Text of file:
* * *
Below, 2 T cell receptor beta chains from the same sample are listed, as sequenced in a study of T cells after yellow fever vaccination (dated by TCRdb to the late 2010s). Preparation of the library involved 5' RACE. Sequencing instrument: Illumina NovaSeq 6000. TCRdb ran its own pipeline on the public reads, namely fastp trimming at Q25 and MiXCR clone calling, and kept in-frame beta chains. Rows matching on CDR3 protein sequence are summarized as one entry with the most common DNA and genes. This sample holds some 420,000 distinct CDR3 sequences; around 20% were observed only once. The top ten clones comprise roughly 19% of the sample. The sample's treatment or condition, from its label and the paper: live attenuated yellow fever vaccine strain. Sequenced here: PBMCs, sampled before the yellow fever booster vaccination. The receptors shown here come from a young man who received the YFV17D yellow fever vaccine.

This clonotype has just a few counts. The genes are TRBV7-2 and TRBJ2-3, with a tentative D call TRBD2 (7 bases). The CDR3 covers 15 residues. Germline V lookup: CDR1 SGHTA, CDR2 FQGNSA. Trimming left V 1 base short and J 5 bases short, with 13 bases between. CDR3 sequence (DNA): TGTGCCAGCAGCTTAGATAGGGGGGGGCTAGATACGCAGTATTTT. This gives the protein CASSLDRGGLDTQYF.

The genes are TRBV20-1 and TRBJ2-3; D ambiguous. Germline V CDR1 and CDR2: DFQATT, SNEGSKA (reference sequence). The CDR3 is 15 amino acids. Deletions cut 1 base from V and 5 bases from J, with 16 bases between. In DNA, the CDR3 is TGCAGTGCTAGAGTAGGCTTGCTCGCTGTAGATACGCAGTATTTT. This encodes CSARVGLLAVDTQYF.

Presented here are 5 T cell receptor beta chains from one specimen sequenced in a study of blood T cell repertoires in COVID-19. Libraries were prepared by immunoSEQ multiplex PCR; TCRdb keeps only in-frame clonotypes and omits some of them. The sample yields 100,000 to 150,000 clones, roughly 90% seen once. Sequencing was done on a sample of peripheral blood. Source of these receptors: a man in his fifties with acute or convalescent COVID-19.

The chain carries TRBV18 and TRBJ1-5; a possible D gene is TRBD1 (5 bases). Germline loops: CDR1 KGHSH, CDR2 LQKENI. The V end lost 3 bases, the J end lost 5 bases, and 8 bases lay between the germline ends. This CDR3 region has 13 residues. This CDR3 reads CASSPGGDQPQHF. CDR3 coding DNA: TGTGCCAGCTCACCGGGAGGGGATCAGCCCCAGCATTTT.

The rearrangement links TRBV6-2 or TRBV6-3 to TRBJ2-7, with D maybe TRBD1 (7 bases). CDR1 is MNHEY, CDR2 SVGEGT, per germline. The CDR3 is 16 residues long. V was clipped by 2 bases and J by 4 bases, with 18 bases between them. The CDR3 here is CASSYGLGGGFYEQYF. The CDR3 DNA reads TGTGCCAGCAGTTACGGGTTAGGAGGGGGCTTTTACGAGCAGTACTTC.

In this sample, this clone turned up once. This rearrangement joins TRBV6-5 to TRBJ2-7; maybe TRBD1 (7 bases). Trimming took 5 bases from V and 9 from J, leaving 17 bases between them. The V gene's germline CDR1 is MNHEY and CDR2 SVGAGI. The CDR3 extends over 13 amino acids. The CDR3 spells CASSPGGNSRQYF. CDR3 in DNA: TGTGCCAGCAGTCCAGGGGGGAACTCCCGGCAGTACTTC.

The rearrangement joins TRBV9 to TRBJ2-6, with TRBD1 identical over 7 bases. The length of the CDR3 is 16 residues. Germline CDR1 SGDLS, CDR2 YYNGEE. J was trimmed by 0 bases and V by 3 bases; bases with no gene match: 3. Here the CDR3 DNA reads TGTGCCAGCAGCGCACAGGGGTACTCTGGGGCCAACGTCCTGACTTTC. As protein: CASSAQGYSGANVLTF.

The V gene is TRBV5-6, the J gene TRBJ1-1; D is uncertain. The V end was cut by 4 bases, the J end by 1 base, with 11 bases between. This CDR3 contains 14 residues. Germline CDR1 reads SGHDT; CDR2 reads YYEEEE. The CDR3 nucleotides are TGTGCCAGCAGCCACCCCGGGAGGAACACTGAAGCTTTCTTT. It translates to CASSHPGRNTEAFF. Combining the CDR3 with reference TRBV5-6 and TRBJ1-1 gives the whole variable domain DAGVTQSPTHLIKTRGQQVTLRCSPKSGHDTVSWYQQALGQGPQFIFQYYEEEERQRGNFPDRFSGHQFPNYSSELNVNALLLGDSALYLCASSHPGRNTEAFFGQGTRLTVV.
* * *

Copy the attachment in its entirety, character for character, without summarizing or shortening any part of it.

Below, 2 T cell receptor beta chains from the same sample are listed, as sequenced in a study of T cells after yellow fever vaccination (dated by TCRdb to the late 2010s). Preparation of the library involved 5' RACE. Sequencing instrument: Illumina NovaSeq 6000. TCRdb ran its own pipeline on the public reads, namely fastp trimming at Q25 and MiXCR clone calling, and kept in-frame beta chains. Rows matching on CDR3 protein sequence are summarized as one entry with the most common DNA and genes. This sample holds some 420,000 distinct CDR3 sequences; around 20% were observed only once. The top ten clones comprise roughly 19% of the sample. The sample's treatment or condition, from its label and the paper: live attenuated yellow fever vaccine strain. Sequenced here: PBMCs, sampled before the yellow fever booster vaccination. The receptors shown here come from a young man who received the YFV17D yellow fever vaccine.

This clonotype has just a few counts. The genes are TRBV7-2 and TRBJ2-3, with a tentative D call TRBD2 (7 bases). The CDR3 covers 15 residues. Germline V lookup: CDR1 SGHTA, CDR2 FQGNSA. Trimming left V 1 base short and J 5 bases short, with 13 bases between. CDR3 sequence (DNA): TGTGCCAGCAGCTTAGATAGGGGGGGGCTAGATACGCAGTATTTT. This gives the protein CASSLDRGGLDTQYF.

The genes are TRBV20-1 and TRBJ2-3; D ambiguous. Germline V CDR1 and CDR2: DFQATT, SNEGSKA (reference sequence). The CDR3 is 15 amino acids. Deletions cut 1 base from V and 5 bases from J, with 16 bases between. In DNA, the CDR3 is TGCAGTGCTAGAGTAGGCTTGCTCGCTGTAGATACGCAGTATTTT. This encodes CSARVGLLAVDTQYF.

Presented here are 5 T cell receptor beta chains from one specimen sequenced in a study of blood T cell repertoires in COVID-19. Libraries were prepared by immunoSEQ multiplex PCR; TCRdb keeps only in-frame clonotypes and omits some of them. The sample yields 100,000 to 150,000 clones, roughly 90% seen once. Sequencing was done on a sample of peripheral blood. Source of these receptors: a man in his fifties with acute or convalescent COVID-19.

The chain carries TRBV18 and TRBJ1-5; a possible D gene is TRBD1 (5 bases). Germline loops: CDR1 KGHSH, CDR2 LQKENI. The V end lost 3 bases, the J end lost 5 bases, and 8 bases lay between the germline ends. This CDR3 region has 13 residues. This CDR3 reads CASSPGGDQPQHF. CDR3 coding DNA: TGTGCCAGCTCACCGGGAGGGGATCAGCCCCAGCATTTT.

The rearrangement links TRBV6-2 or TRBV6-3 to TRBJ2-7, with D maybe TRBD1 (7 bases). CDR1 is MNHEY, CDR2 SVGEGT, per germline. The CDR3 is 16 residues long. V was clipped by 2 bases and J by 4 bases, with 18 bases between them. The CDR3 here is CASSYGLGGGFYEQYF. The CDR3 DNA reads TGTGCCAGCAGTTACGGGTTAGGAGGGGGCTTTTACGAGCAGTACTTC.

In this sample, this clone turned up once. This rearrangement joins TRBV6-5 to TRBJ2-7; maybe TRBD1 (7 bases). Trimming took 5 bases from V and 9 from J, leaving 17 bases between them. The V gene's germline CDR1 is MNHEY and CDR2 SVGAGI. The CDR3 extends over 13 amino acids. The CDR3 spells CASSPGGNSRQYF. CDR3 in DNA: TGTGCCAGCAGTCCAGGGGGGAACTCCCGGCAGTACTTC.

The rearrangement joins TRBV9 to TRBJ2-6, with TRBD1 identical over 7 bases. The length of the CDR3 is 16 residues. Germline CDR1 SGDLS, CDR2 YYNGEE. J was trimmed by 0 bases and V by 3 bases; bases with no gene match: 3. Here the CDR3 DNA reads TGTGCCAGCAGCGCACAGGGGTACTCTGGGGCCAACGTCCTGACTTTC. As protein: CASSAQGYSGANVLTF.

The V gene is TRBV5-6, the J gene TRBJ1-1; D is uncertain. The V end was cut by 4 bases, the J end by 1 base, with 11 bases between. This CDR3 contains 14 residues. Germline CDR1 reads SGHDT; CDR2 reads YYEEEE. The CDR3 nucleotides are TGTGCCAGCAGCCACCCCGGGAGGAACACTGAAGCTTTCTTT. It translates to CASSHPGRNTEAFF. Combining the CDR3 with reference TRBV5-6 and TRBJ1-1 gives the whole variable domain DAGVTQSPTHLIKTRGQQVTLRCSPKSGHDTVSWYQQALGQGPQFIFQYYEEEERQRGNFPDRFSGHQFPNYSSELNVNALLLGDSALYLCASSHPGRNTEAFFGQGTRLTVV.